Monday, December 12, 2005

The National Review Is Fun

The 50th Anniversary issue especially has some real gems. Like Ramnesh Ponnuru arguing for the coherency of conservatives in that....wait for it....conservatives take the American Founders seriously. Not that there is any particular piece of wisdom we can learn from the past, but that conservatives engage in a conversation with the Founders. Sure they may emphasize different things, but what's important is that they respect the Founders. Now this has the slight problem that suddenly American conservatism has been defined to be entirely distinct from conservatism in every other country -- and in fact has nothing in common with conservatism in any other country, which is odd, to say the least. And trying to differentiate this from liberals is rather strained. Plus it is just odd: I've always understood conservatism to either be a statement about human nature or a respect for tradition. Tradition not in terms of what some random dead dudes wrote down, but as in what has worked in society before -- and what is perceived to make it work today. Anyway.
It would be foolish, because futile, to seek to impose an artificial conceptual unity on the Right. Whatever holds the conservative coalition together, it is clearly not any of the most intense passions that immediately motivate its factions. Conservatives are not held together by the Christianity of the social Right or the free-market faith of the libertarians or the aggressive nationalism of the hawks.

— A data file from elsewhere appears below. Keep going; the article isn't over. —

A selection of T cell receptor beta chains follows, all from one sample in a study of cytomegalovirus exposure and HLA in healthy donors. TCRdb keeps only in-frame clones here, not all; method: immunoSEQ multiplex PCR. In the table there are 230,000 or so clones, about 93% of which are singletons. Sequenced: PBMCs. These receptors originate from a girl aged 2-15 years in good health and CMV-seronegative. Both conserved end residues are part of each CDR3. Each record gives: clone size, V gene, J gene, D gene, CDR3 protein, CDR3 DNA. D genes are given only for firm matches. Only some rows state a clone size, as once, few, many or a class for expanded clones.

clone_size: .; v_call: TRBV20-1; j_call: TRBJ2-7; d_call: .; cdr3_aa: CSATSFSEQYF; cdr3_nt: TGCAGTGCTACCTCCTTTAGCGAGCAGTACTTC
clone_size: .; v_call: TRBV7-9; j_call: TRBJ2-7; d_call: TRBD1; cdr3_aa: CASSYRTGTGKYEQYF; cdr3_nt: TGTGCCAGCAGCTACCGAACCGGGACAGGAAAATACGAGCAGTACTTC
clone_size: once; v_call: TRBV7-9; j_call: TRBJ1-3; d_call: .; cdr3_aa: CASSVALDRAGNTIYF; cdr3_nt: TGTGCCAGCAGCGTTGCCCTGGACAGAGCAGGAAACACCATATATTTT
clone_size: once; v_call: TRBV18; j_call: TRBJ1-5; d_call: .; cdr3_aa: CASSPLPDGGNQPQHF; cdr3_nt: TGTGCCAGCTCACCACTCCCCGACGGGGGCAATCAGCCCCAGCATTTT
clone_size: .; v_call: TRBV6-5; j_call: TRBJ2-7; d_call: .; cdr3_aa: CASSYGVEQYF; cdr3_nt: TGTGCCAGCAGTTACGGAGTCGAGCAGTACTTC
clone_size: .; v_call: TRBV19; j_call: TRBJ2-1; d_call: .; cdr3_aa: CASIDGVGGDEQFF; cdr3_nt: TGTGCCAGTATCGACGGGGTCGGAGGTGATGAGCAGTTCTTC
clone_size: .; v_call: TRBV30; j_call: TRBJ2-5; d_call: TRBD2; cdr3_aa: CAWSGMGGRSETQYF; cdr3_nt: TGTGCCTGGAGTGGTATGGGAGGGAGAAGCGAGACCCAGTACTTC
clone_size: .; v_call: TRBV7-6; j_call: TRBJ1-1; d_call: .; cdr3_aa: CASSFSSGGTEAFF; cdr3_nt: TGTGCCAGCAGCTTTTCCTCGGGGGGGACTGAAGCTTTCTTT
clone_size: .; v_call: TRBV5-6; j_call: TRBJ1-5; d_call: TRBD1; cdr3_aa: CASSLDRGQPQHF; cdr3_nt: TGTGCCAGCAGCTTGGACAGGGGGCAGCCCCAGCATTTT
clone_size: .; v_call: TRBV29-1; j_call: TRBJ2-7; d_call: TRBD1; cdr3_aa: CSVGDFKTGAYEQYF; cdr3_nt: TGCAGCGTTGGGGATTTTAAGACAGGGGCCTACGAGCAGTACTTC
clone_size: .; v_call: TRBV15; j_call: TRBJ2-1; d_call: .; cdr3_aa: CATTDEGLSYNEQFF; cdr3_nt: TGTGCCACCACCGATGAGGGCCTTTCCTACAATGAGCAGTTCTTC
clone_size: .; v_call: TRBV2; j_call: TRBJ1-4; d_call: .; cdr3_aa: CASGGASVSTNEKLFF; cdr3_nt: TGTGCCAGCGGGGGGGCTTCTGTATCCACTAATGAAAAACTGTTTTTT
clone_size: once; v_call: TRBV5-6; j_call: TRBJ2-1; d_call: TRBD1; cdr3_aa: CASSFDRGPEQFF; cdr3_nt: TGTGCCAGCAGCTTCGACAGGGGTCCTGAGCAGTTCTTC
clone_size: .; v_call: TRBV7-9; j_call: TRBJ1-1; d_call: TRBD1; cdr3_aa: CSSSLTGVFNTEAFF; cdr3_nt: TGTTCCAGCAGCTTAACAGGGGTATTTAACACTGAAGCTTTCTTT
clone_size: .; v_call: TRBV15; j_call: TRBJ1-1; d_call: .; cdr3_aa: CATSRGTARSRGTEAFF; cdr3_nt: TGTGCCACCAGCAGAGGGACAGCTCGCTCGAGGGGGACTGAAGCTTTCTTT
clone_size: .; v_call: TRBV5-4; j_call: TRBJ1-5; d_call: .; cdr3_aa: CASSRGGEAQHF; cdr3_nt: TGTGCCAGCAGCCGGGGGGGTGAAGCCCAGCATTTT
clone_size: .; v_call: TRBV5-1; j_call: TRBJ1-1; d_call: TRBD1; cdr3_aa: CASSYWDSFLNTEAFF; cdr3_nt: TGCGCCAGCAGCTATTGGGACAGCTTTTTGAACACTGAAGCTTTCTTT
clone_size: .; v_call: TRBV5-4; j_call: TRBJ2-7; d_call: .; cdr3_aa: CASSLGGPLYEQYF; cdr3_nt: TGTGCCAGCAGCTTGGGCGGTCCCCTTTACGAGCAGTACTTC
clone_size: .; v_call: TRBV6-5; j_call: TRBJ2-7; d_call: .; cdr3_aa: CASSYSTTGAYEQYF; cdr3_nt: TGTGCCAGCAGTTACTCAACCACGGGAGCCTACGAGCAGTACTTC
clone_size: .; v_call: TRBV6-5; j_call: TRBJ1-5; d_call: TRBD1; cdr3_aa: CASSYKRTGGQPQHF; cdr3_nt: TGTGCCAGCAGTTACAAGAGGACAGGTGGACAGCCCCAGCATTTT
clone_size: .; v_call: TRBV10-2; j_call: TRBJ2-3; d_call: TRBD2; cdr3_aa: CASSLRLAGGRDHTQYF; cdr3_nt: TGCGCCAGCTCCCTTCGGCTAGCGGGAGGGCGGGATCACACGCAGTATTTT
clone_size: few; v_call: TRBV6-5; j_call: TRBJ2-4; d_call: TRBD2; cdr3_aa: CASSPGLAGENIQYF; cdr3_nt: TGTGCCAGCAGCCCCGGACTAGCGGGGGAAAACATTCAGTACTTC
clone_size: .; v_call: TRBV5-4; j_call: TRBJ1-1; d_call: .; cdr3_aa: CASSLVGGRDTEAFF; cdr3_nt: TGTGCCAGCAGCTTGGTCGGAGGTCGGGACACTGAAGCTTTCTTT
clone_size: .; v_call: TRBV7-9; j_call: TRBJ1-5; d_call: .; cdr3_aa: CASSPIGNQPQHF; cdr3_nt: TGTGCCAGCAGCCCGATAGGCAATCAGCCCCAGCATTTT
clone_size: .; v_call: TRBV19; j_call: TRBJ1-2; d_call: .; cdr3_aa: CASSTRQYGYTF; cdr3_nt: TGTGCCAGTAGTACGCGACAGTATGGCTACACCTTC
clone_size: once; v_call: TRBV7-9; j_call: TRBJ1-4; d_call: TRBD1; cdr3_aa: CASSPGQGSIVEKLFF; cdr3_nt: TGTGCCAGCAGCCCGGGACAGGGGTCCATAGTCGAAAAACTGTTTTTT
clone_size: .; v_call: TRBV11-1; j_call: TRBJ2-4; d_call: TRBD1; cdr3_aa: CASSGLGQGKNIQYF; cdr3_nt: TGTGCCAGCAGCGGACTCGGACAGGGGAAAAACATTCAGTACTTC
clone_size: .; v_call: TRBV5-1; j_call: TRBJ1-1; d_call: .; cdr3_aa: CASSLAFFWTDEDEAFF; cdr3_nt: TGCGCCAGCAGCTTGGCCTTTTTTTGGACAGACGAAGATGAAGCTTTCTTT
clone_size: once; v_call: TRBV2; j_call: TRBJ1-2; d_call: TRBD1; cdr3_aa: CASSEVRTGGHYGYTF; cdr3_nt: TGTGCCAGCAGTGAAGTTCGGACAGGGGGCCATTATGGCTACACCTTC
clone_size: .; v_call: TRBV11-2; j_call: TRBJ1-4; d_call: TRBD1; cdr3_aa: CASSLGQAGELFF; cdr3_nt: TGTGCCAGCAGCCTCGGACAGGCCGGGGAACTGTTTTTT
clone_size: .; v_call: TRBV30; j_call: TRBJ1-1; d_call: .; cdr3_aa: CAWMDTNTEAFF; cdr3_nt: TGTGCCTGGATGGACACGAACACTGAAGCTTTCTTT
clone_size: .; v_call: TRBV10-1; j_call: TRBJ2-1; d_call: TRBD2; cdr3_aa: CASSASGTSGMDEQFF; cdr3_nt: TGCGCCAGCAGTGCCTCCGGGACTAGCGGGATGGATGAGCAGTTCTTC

Yet I think that most American conservatives, of whatever stripe, cna reasonably be described as engaged in a common enterprise, even if the fact that it engages them in common sometimes eludes them. That enterprise is the conservation of the political inheritance of the American Founders.

It is also an enterprise that divides them. Different types of conservatives have different understandings of what that inheritance is, emphasize different aspects of it, and reach different conclusions about what conservation practically entails. This may be a paradox but it is not a contradiciton. The enterprise consists in important part of a continuing conversation about what it means to conserve that inheritance.

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